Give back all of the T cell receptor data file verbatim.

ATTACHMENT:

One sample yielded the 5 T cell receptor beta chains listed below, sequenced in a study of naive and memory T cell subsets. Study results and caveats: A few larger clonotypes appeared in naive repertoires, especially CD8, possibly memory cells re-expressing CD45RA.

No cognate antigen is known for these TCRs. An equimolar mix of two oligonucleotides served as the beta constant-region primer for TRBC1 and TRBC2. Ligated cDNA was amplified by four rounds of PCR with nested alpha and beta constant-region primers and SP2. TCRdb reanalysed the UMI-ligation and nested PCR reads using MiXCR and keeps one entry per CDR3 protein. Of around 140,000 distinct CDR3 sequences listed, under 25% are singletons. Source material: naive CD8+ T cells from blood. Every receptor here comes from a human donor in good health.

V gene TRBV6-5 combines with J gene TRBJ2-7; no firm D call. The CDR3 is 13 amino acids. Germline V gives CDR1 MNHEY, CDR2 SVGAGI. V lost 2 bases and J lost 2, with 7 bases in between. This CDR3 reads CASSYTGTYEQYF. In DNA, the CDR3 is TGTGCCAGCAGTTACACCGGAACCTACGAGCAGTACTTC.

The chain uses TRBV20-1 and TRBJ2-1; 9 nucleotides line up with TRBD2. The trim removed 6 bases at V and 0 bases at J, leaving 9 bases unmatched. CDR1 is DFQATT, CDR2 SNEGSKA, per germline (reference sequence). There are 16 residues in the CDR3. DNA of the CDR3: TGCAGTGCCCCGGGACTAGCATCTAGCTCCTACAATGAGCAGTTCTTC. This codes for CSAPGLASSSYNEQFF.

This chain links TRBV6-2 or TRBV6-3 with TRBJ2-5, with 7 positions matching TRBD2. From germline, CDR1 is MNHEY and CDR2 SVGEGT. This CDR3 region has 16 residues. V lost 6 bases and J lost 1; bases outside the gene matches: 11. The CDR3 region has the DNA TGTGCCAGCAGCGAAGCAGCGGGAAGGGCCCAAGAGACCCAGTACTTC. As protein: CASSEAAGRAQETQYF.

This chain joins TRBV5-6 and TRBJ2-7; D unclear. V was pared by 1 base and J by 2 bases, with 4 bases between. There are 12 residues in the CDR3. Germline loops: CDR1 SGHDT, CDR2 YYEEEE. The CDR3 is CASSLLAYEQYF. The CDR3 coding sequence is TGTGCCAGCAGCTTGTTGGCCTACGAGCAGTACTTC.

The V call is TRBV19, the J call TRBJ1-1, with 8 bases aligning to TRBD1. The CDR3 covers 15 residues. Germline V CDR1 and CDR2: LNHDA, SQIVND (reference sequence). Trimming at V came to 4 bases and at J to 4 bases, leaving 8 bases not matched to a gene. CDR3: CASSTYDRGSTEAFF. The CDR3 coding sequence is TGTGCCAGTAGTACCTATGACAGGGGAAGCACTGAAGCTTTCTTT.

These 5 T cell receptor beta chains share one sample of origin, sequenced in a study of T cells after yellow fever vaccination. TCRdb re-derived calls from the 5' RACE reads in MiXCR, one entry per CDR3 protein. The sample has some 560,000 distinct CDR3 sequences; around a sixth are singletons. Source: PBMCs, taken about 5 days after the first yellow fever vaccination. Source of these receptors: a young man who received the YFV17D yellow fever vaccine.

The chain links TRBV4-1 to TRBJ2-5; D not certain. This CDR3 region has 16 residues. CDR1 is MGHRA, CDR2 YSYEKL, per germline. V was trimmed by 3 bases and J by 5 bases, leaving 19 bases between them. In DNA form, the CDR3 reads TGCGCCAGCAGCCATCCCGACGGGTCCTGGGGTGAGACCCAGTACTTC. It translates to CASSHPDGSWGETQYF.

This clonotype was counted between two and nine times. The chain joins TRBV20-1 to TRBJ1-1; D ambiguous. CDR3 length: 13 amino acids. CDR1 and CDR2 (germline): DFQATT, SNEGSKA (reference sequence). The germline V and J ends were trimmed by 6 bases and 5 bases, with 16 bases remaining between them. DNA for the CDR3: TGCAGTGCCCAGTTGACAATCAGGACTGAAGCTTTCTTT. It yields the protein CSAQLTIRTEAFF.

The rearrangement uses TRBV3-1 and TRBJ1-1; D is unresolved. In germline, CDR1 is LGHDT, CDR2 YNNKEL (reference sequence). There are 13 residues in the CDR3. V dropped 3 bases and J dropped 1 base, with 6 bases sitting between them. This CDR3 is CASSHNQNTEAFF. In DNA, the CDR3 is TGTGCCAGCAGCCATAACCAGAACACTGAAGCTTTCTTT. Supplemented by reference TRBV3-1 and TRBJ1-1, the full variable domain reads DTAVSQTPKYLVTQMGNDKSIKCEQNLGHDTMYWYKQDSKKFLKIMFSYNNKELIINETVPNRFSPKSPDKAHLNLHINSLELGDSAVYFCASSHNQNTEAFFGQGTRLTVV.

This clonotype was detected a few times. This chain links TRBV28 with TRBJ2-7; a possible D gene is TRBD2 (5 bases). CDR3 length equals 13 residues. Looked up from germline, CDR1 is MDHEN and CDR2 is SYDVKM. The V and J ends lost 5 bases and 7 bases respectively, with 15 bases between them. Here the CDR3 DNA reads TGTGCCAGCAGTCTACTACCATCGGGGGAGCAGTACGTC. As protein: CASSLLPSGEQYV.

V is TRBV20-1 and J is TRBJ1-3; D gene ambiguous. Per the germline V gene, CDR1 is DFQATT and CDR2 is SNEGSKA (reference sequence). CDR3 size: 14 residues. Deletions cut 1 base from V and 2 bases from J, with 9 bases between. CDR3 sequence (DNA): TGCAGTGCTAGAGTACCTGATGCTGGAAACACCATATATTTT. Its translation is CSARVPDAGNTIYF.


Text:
One sample yielded the 5 T cell receptor beta chains listed below, sequenced in a study of naive and memory T cell subsets. Study results and caveats: A few larger clonotypes appeared in naive repertoires, especially CD8, possibly memory cells re-expressing CD45RA.

No cognate antigen is known for these TCRs. An equimolar mix of two oligonucleotides served as the beta constant-region primer for TRBC1 and TRBC2. Ligated cDNA was amplified by four rounds of PCR with nested alpha and beta constant-region primers and SP2. TCRdb reanalysed the UMI-ligation and nested PCR reads using MiXCR and keeps one entry per CDR3 protein. Of around 140,000 distinct CDR3 sequences listed, under 25% are singletons. Source material: naive CD8+ T cells from blood. Every receptor here comes from a human donor in good health.

V gene TRBV6-5 combines with J gene TRBJ2-7; no firm D call. The CDR3 is 13 amino acids. Germline V gives CDR1 MNHEY, CDR2 SVGAGI. V lost 2 bases and J lost 2, with 7 bases in between. This CDR3 reads CASSYTGTYEQYF. In DNA, the CDR3 is TGTGCCAGCAGTTACACCGGAACCTACGAGCAGTACTTC.

The chain uses TRBV20-1 and TRBJ2-1; 9 nucleotides line up with TRBD2. The trim removed 6 bases at V and 0 bases at J, leaving 9 bases unmatched. CDR1 is DFQATT, CDR2 SNEGSKA, per germline (reference sequence). There are 16 residues in the CDR3. DNA of the CDR3: TGCAGTGCCCCGGGACTAGCATCTAGCTCCTACAATGAGCAGTTCTTC. This codes for CSAPGLASSSYNEQFF.

This chain links TRBV6-2 or TRBV6-3 with TRBJ2-5, with 7 positions matching TRBD2. From germline, CDR1 is MNHEY and CDR2 SVGEGT. This CDR3 region has 16 residues. V lost 6 bases and J lost 1; bases outside the gene matches: 11. The CDR3 region has the DNA TGTGCCAGCAGCGAAGCAGCGGGAAGGGCCCAAGAGACCCAGTACTTC. As protein: CASSEAAGRAQETQYF.

This chain joins TRBV5-6 and TRBJ2-7; D unclear. V was pared by 1 base and J by 2 bases, with 4 bases between. There are 12 residues in the CDR3. Germline loops: CDR1 SGHDT, CDR2 YYEEEE. The CDR3 is CASSLLAYEQYF. The CDR3 coding sequence is TGTGCCAGCAGCTTGTTGGCCTACGAGCAGTACTTC.

The V call is TRBV19, the J call TRBJ1-1, with 8 bases aligning to TRBD1. The CDR3 covers 15 residues. Germline V CDR1 and CDR2: LNHDA, SQIVND (reference sequence). Trimming at V came to 4 bases and at J to 4 bases, leaving 8 bases not matched to a gene. CDR3: CASSTYDRGSTEAFF. The CDR3 coding sequence is TGTGCCAGTAGTACCTATGACAGGGGAAGCACTGAAGCTTTCTTT.

These 5 T cell receptor beta chains share one sample of origin, sequenced in a study of T cells after yellow fever vaccination. TCRdb re-derived calls from the 5' RACE reads in MiXCR, one entry per CDR3 protein. The sample has some 560,000 distinct CDR3 sequences; around a sixth are singletons. Source: PBMCs, taken about 5 days after the first yellow fever vaccination. Source of these receptors: a young man who received the YFV17D yellow fever vaccine.

The chain links TRBV4-1 to TRBJ2-5; D not certain. This CDR3 region has 16 residues. CDR1 is MGHRA, CDR2 YSYEKL, per germline. V was trimmed by 3 bases and J by 5 bases, leaving 19 bases between them. In DNA form, the CDR3 reads TGCGCCAGCAGCCATCCCGACGGGTCCTGGGGTGAGACCCAGTACTTC. It translates to CASSHPDGSWGETQYF.

This clonotype was counted between two and nine times. The chain joins TRBV20-1 to TRBJ1-1; D ambiguous. CDR3 length: 13 amino acids. CDR1 and CDR2 (germline): DFQATT, SNEGSKA (reference sequence). The germline V and J ends were trimmed by 6 bases and 5 bases, with 16 bases remaining between them. DNA for the CDR3: TGCAGTGCCCAGTTGACAATCAGGACTGAAGCTTTCTTT. It yields the protein CSAQLTIRTEAFF.

The rearrangement uses TRBV3-1 and TRBJ1-1; D is unresolved. In germline, CDR1 is LGHDT, CDR2 YNNKEL (reference sequence). There are 13 residues in the CDR3. V dropped 3 bases and J dropped 1 base, with 6 bases sitting between them. This CDR3 is CASSHNQNTEAFF. In DNA, the CDR3 is TGTGCCAGCAGCCATAACCAGAACACTGAAGCTTTCTTT. Supplemented by reference TRBV3-1 and TRBJ1-1, the full variable domain reads DTAVSQTPKYLVTQMGNDKSIKCEQNLGHDTMYWYKQDSKKFLKIMFSYNNKELIINETVPNRFSPKSPDKAHLNLHINSLELGDSAVYFCASSHNQNTEAFFGQGTRLTVV.

This clonotype was detected a few times. This chain links TRBV28 with TRBJ2-7; a possible D gene is TRBD2 (5 bases). CDR3 length equals 13 residues. Looked up from germline, CDR1 is MDHEN and CDR2 is SYDVKM. The V and J ends lost 5 bases and 7 bases respectively, with 15 bases between them. Here the CDR3 DNA reads TGTGCCAGCAGTCTACTACCATCGGGGGAGCAGTACGTC. As protein: CASSLLPSGEQYV.

V is TRBV20-1 and J is TRBJ1-3; D gene ambiguous. Per the germline V gene, CDR1 is DFQATT and CDR2 is SNEGSKA (reference sequence). CDR3 size: 14 residues. Deletions cut 1 base from V and 2 bases from J, with 9 bases between. CDR3 sequence (DNA): TGCAGTGCTAGAGTACCTGATGCTGGAAACACCATATATTTT. Its translation is CSARVPDAGNTIYF.